The Socorro springsnail is entirely aquatic, occurring in low-velocity (slow-moving) water near spring sources in a thermal habitat, i.e. near hot springs. More precisely, it is found in the uppermost layer of an organic muck substrate or surface.

The principal spring source where the Socorro springsnail is currently found has been impounded (artificially enclosed, blocked off or dammed), and this has reduced the flowing-water habitat to a very small pool. Only one tiny spring source remains, and this has a small improved pool (less than 1 m² in area), with a water temperature of 17 °C. The species is abundant on rootlets in this pool, but is not found in the ditches and ponds radiating from the spring into irrigation structures. Other mollusks found in the vicinity include Physa mexicana, Lymnaea modicella, and Pisidium casertanum. In 1981, the colony of Socorro springsnails was found to occupy not only the source, but also the outflow tributary about 2.5 m (8 ft) long to an irrigation ditch. No snails were found in the irrigation flow itself however. In 1991, the total population of the Socorro springsnail in the spring outflow was estimated at 5,000 individuals.

The snail had formerly occurred throughout the thermal springs west of the city of Socorromarker, living in the same habitats as the Socorro isopod Thermosphaeroma thermophilum.

Feeding habits

This species is herbivorous. It feeds on algae and other materials that occur in the organic film which is found on the surface of plants and debris.

Life cycle

The females of the Socorro springsnail are oviparous, in other words, they lay eggs. They probably deposit eggs in spring and summer.


The limited range and precise habitat demands of the Socorro springsnail makes this species vulnerable to habitat loss or alteration. Potential threats to the species include all activities that would significantly reduce either spring flow or availability of the food source that supports this springsnail species. Alterations to the watersheds, springs, or associated runs could cause a reduction in water flow, a change in water temperature or water quality, or could modify the habitat or food source. This could have a devastating impact on the existing populations of the snail.

This snail species has extremely limited dispersal capabilities, which means it has little or no ability to find, and disperse to, other suitable habitats, or to move out of a habitat where the conditions have changed such that it is no longer suitable. Consequently, these snails are unable to avoid contaminants or other unfavorable changes to their habitat.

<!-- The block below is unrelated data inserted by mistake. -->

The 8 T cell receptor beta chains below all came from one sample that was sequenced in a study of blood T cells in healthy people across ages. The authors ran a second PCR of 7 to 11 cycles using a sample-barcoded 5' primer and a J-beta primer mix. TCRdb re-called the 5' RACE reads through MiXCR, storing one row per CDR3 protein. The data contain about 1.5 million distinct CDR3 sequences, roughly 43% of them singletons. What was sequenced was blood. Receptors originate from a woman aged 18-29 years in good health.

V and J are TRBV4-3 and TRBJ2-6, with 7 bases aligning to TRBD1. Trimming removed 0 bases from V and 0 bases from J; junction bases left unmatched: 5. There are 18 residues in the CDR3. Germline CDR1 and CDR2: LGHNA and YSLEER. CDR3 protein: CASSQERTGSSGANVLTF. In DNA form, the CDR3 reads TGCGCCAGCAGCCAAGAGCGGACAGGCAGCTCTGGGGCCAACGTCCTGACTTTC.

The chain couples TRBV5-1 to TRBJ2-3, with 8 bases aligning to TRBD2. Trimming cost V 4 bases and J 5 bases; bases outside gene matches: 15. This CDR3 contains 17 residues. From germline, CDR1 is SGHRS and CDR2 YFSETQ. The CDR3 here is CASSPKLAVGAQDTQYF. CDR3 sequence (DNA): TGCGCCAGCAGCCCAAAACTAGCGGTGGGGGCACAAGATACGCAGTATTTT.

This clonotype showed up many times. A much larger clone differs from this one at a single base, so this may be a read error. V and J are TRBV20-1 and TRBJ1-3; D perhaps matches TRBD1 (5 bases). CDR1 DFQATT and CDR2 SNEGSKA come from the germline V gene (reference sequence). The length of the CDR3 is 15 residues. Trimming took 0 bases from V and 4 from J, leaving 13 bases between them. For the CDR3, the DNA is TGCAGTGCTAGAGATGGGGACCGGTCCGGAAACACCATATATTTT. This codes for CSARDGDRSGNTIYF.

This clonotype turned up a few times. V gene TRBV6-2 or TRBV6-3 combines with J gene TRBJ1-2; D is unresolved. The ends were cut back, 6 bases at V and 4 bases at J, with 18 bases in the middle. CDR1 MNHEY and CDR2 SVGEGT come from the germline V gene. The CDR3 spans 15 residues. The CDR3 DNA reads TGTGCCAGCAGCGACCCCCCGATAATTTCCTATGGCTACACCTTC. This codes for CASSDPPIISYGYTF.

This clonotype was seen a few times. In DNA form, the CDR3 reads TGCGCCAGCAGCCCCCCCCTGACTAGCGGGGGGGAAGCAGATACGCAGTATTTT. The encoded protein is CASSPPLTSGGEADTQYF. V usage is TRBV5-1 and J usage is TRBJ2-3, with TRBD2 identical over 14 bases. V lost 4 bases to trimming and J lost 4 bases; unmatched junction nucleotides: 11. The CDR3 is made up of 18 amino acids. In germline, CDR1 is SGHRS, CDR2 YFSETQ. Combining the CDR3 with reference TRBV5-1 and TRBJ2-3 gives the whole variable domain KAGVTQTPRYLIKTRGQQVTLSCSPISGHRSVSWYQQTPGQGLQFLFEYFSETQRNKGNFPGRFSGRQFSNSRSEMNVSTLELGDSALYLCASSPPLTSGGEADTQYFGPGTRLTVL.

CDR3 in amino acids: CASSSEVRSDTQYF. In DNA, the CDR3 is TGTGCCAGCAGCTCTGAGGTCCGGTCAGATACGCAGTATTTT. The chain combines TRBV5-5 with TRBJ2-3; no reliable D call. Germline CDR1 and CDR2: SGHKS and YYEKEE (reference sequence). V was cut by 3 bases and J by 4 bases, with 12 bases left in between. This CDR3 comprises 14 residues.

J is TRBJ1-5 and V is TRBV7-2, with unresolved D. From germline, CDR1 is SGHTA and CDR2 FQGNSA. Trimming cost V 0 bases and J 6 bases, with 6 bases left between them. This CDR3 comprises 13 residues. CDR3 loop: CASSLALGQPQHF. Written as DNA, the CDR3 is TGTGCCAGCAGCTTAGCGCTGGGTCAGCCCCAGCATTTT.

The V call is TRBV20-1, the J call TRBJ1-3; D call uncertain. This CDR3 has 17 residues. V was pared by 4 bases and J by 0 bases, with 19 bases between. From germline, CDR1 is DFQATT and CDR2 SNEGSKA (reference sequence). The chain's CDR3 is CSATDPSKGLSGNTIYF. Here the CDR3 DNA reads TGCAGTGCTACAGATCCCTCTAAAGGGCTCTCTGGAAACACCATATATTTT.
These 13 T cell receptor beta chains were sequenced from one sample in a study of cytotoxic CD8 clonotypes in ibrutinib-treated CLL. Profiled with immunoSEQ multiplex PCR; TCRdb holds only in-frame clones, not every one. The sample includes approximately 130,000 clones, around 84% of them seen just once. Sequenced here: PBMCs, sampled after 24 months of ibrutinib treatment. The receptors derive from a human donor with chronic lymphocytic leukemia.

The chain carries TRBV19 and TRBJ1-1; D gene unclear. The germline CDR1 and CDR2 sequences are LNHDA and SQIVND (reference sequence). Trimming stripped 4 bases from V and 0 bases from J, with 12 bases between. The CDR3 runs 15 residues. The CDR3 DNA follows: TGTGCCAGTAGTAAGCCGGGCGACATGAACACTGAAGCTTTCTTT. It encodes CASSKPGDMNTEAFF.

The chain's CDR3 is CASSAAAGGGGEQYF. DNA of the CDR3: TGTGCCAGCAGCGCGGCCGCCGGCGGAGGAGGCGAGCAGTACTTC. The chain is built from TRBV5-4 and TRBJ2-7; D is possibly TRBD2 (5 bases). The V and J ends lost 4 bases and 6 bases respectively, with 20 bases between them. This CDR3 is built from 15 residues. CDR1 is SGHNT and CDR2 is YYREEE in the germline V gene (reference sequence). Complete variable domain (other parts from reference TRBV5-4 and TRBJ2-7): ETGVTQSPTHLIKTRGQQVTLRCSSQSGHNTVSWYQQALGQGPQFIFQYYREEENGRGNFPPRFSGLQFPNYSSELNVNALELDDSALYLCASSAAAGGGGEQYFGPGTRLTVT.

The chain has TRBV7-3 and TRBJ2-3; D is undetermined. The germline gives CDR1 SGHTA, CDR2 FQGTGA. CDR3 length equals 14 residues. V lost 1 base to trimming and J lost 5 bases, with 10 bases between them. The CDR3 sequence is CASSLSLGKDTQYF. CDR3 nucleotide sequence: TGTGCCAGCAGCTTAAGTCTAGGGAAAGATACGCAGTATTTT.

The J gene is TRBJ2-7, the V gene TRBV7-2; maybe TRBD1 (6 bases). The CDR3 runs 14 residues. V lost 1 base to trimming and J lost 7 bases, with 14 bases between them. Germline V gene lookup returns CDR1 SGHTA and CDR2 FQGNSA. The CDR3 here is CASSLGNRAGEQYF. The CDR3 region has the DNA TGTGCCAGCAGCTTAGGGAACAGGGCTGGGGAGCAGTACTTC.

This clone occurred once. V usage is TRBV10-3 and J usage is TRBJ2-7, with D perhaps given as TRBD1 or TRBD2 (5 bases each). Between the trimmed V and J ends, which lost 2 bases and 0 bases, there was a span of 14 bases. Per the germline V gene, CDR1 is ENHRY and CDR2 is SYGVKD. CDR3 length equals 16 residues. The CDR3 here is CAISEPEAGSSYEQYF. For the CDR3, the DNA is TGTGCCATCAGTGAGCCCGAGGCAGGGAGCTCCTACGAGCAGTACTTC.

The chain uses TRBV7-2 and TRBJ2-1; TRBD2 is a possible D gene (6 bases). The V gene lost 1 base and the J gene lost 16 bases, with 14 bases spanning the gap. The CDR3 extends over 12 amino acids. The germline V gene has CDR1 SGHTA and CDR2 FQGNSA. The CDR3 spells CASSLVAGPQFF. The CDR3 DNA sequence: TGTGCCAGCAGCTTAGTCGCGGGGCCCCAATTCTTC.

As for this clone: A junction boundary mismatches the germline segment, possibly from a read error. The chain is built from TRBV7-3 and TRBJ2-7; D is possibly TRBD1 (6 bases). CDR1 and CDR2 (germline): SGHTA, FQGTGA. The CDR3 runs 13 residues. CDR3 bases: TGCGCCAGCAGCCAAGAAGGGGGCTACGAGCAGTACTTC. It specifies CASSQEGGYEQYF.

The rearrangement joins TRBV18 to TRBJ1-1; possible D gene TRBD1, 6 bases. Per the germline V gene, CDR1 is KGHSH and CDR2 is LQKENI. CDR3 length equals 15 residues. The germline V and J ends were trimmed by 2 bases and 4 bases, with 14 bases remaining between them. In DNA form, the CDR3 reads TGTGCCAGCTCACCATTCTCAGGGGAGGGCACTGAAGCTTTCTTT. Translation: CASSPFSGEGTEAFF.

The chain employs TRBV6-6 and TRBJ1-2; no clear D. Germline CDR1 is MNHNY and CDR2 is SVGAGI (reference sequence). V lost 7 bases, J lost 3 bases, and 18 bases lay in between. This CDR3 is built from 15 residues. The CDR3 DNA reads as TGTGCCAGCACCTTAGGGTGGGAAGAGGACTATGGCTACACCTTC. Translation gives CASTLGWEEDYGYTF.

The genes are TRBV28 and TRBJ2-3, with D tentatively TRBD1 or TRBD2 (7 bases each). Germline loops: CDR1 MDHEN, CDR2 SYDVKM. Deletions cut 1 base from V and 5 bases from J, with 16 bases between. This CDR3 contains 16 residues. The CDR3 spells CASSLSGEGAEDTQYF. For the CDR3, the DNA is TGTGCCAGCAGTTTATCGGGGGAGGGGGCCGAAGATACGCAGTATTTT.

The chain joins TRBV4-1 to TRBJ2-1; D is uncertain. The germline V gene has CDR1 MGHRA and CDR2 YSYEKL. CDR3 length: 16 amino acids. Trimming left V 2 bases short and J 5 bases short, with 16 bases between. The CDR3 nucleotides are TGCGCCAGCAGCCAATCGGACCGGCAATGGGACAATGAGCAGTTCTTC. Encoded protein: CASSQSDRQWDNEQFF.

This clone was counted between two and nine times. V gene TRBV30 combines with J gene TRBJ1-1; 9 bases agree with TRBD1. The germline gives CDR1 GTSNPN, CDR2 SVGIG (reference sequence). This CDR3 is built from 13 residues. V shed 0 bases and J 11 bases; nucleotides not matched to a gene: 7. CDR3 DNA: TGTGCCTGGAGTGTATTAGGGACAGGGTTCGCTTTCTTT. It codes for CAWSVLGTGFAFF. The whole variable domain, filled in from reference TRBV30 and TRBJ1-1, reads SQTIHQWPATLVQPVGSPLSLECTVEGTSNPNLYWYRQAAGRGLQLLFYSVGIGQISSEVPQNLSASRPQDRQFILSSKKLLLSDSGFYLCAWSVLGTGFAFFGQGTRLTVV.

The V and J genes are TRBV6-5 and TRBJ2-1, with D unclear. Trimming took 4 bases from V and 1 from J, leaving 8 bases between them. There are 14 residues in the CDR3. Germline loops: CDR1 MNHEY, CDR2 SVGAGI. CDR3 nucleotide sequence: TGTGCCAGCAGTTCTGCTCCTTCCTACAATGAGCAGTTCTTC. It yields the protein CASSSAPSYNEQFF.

The population of the Socorro springsnail is thought to be limited to a single pool which is less than 1 m² in area, and an outflow ditch about 2.5 m (8 ft) in length. Several of the springs that formerly contained the Socorro springsnail have been impounded, and this has eliminated the precise habitat that is critical for the species’ survival.

Perhaps the greatest threat facing this species is the potential loss of water flow. Excessive pumping from the aquifer that supplies water to the springs could destroy both the springs themselves and the species along with them. Potential pollution of the spring could negatively impact this species and perhaps could also cause its extinction. The effects of climate change, if they include widespread drought, decreased spring discharge, or a change in water chemistry, are a newly-recognized threat that could eliminate the species.


The State of New Mexico listed the Socorro springsnail as endangered, group 2, on March 28, 1985 (Section 17—2—37 through 17—2—46 NMSA 1978). On October 30, 1991, the U.S. Fish and Wildlife Service also listed this species as endangered under the Endangered Species Act of 1973. Because of the extremely limited distribution, the recovery strategy for this species has its foundation in the maintenance of their habitat. While it is possible that additional populations might be established in other thermal springs, this possibility is contingent upon finding springs within the species’ presumed historic range that have the physical and biologic attributes, including terrestrial habitat components, that the springsnail requires to survive, and which do not support their own endemic fauna.